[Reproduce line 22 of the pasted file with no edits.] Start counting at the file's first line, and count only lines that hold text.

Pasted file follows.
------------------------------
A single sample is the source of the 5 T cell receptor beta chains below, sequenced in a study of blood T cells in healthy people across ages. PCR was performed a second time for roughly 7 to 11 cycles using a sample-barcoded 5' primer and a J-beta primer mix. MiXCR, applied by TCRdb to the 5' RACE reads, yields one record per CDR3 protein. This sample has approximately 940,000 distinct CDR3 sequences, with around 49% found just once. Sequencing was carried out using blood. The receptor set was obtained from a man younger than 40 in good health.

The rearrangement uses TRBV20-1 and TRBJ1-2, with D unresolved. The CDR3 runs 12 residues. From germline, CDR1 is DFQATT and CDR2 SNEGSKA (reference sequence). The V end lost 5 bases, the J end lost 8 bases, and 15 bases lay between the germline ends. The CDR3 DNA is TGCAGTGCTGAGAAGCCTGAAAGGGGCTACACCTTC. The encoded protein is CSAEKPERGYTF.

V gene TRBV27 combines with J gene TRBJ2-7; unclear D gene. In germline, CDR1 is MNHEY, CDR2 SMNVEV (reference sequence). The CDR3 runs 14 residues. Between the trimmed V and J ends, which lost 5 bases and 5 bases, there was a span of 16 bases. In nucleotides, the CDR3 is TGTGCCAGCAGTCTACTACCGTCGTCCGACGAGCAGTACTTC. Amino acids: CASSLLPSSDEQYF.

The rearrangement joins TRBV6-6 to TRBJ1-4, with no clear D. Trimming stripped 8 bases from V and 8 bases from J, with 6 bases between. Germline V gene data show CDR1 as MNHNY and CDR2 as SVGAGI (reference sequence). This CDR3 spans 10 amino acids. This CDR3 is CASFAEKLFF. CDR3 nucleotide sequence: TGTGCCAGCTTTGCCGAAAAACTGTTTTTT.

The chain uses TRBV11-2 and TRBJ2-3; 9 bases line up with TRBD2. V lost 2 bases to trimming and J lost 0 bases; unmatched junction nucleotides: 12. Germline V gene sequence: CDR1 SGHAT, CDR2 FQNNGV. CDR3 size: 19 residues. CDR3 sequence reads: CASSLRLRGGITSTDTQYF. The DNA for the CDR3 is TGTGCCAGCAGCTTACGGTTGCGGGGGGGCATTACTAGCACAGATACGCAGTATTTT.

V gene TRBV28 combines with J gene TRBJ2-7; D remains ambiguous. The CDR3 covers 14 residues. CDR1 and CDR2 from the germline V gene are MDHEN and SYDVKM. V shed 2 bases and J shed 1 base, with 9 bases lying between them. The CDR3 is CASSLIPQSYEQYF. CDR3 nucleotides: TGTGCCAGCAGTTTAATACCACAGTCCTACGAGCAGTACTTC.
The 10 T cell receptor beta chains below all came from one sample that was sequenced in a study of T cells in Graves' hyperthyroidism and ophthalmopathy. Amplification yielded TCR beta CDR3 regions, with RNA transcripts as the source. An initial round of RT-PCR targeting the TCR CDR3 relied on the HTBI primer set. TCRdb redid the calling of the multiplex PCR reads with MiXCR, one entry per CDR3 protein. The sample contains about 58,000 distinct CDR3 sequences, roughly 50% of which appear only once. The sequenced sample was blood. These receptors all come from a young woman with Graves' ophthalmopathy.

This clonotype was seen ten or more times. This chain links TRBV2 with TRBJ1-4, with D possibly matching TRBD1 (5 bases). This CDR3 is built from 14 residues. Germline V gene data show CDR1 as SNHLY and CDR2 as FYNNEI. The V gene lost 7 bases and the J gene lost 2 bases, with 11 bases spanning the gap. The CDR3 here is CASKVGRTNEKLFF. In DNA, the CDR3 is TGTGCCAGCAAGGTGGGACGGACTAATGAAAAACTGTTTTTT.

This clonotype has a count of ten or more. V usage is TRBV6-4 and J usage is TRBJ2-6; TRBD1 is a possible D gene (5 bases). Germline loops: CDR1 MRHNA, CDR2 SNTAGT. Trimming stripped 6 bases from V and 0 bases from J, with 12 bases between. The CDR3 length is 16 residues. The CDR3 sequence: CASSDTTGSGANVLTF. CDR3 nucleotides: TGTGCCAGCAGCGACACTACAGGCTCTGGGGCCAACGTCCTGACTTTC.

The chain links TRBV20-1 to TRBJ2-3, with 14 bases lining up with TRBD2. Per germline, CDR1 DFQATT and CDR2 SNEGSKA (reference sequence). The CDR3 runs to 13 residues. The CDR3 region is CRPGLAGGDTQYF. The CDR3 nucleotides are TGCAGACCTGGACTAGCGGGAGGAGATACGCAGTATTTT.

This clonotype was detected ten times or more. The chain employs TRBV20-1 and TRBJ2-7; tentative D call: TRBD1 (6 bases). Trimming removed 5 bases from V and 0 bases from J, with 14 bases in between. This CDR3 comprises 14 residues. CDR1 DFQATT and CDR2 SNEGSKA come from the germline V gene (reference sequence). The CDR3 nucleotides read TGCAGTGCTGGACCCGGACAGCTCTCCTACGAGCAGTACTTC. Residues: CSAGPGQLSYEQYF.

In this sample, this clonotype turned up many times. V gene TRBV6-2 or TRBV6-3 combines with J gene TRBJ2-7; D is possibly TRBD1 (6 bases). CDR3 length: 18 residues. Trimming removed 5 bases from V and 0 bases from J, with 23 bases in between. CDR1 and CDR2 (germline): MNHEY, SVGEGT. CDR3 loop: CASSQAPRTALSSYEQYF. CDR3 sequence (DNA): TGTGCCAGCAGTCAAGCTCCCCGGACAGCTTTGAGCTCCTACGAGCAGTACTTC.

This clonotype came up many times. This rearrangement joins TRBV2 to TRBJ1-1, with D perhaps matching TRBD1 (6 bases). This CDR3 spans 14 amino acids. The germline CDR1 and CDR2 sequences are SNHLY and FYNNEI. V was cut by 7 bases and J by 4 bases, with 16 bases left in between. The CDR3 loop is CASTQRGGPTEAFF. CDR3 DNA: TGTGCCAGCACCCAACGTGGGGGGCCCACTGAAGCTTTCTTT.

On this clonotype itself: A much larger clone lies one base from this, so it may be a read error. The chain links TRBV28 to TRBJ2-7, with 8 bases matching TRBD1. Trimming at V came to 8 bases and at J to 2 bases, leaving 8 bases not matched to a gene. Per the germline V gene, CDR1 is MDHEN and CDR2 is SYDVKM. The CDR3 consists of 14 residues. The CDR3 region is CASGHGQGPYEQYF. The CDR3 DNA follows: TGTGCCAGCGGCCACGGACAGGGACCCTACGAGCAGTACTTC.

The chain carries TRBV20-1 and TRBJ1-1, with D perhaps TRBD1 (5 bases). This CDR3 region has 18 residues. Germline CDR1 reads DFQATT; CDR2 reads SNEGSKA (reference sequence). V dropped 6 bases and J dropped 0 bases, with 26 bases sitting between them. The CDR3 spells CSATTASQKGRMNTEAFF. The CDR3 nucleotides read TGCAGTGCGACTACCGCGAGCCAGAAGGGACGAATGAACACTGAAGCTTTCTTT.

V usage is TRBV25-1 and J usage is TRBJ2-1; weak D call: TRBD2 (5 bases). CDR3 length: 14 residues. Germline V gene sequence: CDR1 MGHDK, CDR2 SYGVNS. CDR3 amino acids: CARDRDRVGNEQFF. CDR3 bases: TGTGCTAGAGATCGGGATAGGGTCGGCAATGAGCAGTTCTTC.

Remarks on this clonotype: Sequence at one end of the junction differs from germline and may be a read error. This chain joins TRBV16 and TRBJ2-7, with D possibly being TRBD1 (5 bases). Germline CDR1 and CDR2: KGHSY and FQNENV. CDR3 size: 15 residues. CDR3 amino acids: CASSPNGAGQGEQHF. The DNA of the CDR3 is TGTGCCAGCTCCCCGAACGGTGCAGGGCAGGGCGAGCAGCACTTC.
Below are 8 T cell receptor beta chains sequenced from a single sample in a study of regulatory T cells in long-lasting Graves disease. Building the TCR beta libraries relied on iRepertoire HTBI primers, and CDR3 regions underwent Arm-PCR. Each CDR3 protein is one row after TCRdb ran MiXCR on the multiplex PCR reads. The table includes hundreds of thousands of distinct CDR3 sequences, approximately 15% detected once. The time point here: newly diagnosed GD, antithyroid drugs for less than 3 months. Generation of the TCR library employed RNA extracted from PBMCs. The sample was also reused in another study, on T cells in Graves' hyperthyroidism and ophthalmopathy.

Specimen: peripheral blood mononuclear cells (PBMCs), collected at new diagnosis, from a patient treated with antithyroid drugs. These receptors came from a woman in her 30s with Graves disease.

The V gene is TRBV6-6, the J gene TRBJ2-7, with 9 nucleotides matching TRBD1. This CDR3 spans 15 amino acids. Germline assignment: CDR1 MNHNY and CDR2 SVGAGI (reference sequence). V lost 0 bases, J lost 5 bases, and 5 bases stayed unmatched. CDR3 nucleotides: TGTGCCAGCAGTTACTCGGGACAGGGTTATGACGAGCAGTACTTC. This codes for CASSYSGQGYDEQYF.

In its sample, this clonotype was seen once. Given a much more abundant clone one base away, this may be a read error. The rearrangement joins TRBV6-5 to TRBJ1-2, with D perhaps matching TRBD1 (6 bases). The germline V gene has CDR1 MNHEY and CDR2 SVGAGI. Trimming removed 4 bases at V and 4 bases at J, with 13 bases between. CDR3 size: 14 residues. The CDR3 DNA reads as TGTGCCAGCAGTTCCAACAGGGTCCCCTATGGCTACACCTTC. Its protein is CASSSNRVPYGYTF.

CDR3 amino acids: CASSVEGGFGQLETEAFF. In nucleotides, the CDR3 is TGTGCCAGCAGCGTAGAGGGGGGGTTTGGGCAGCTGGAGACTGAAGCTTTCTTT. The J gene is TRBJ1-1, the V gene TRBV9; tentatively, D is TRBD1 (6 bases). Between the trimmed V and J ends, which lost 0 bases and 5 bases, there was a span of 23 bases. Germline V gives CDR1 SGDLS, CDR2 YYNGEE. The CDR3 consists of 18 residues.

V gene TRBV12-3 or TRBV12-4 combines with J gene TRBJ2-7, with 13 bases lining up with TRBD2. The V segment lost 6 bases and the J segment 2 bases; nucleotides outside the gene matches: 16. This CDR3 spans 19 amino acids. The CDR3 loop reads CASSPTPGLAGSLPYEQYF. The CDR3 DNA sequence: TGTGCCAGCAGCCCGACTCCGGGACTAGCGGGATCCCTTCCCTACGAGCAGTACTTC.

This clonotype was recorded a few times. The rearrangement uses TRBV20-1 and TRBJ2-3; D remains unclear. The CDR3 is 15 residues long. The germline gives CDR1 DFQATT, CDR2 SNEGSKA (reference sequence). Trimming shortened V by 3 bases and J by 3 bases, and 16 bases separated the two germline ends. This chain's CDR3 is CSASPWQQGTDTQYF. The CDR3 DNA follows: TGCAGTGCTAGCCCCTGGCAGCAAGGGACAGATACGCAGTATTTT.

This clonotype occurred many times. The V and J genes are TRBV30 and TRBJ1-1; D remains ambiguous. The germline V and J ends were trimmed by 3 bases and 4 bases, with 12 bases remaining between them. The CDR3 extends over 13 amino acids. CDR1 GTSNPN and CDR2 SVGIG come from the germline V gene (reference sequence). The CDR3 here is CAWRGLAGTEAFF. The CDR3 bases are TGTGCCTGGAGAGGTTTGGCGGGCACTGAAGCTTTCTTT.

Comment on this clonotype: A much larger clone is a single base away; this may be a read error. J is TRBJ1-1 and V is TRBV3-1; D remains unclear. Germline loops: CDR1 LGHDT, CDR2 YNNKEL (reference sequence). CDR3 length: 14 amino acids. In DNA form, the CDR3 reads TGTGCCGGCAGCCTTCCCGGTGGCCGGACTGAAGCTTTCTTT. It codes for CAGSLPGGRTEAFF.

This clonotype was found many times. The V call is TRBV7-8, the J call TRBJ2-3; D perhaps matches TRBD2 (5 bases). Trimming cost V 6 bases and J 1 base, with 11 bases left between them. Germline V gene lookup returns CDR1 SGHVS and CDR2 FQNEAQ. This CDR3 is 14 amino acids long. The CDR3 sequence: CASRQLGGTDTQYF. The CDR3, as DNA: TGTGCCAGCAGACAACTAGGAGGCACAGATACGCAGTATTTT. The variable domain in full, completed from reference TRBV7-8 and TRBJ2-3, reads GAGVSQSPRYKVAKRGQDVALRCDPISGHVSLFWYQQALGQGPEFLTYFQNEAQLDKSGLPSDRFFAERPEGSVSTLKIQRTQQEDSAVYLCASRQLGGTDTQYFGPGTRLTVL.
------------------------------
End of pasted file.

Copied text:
CDR3 amino acids: CASSVEGGFGQLETEAFF. In nucleotides, the CDR3 is TGTGCCAGCAGCGTAGAGGGGGGGTTTGGGCAGCTGGAGACTGAAGCTTTCTTT. The J gene is TRBJ1-1, the V gene TRBV9; tentatively, D is TRBD1 (6 bases). Between the trimmed V and J ends, which lost 0 bases and 5 bases, there was a span of 23 bases. Germline V gives CDR1 SGDLS, CDR2 YYNGEE. The CDR3 consists of 18 residues.